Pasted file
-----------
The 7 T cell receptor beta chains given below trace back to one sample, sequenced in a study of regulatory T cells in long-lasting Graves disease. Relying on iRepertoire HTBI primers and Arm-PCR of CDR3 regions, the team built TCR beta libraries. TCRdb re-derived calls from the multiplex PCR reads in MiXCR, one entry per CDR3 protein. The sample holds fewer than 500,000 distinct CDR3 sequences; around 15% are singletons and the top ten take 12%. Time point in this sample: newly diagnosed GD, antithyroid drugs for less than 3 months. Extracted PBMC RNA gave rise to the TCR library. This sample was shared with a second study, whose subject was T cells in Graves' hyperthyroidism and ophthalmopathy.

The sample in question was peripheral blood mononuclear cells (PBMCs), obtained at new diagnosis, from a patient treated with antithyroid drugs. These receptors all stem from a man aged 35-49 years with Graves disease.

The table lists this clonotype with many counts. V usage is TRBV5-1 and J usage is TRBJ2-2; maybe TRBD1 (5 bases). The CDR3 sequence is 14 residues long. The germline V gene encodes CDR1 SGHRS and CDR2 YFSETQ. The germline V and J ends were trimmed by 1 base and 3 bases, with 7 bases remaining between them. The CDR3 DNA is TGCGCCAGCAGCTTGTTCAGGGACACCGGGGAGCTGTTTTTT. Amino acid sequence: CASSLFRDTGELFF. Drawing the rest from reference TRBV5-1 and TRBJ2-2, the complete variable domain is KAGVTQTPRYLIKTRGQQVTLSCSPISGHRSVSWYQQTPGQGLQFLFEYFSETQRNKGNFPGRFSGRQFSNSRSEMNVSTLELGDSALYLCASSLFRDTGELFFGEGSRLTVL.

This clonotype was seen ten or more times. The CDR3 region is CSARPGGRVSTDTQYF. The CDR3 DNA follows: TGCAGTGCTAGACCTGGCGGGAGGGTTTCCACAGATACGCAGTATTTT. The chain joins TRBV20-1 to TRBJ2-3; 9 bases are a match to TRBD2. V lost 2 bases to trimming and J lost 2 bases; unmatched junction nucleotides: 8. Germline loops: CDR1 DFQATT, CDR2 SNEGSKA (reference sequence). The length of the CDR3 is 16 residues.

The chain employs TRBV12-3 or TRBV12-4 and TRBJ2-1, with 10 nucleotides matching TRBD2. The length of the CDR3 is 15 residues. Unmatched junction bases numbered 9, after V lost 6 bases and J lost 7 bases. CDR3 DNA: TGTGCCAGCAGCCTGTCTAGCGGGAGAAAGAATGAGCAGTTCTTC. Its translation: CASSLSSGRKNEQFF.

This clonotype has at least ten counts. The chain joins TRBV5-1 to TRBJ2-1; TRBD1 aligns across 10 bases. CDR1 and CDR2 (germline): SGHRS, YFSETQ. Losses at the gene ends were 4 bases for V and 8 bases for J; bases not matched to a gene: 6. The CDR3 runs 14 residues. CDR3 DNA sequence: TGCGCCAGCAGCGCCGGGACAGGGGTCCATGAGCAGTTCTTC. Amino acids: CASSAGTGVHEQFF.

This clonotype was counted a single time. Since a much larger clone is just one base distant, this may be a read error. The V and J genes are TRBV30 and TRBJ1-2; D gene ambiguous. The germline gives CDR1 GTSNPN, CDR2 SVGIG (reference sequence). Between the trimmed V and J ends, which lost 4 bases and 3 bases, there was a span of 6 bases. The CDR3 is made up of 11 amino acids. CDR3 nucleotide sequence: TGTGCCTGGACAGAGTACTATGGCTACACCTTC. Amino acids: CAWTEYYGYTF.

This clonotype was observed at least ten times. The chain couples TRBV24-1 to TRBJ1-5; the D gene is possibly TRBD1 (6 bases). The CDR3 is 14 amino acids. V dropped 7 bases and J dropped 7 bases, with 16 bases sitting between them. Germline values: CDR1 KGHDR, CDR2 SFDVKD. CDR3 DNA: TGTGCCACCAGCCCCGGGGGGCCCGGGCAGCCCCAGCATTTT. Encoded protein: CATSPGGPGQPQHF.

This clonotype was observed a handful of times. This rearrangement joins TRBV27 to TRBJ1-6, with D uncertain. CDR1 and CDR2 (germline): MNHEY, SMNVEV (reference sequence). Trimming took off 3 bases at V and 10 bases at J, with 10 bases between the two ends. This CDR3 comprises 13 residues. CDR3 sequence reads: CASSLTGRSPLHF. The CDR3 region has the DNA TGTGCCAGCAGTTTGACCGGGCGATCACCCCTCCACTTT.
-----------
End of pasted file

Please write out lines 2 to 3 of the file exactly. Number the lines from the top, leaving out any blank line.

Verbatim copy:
The sample in question was peripheral blood mononuclear cells (PBMCs), obtained at new diagnosis, from a patient treated with antithyroid drugs. These receptors all stem from a man aged 35-49 years with Graves disease.

The table lists this clonotype with many counts. V usage is TRBV5-1 and J usage is TRBJ2-2; maybe TRBD1 (5 bases). The CDR3 sequence is 14 residues long. The germline V gene encodes CDR1 SGHRS and CDR2 YFSETQ. The germline V and J ends were trimmed by 1 base and 3 bases, with 7 bases remaining between them. The CDR3 DNA is TGCGCCAGCAGCTTGTTCAGGGACACCGGGGAGCTGTTTTTT. Amino acid sequence: CASSLFRDTGELFF. Drawing the rest from reference TRBV5-1 and TRBJ2-2, the complete variable domain is KAGVTQTPRYLIKTRGQQVTLSCSPISGHRSVSWYQQTPGQGLQFLFEYFSETQRNKGNFPGRFSGRQFSNSRSEMNVSTLELGDSALYLCASSLFRDTGELFFGEGSRLTVL.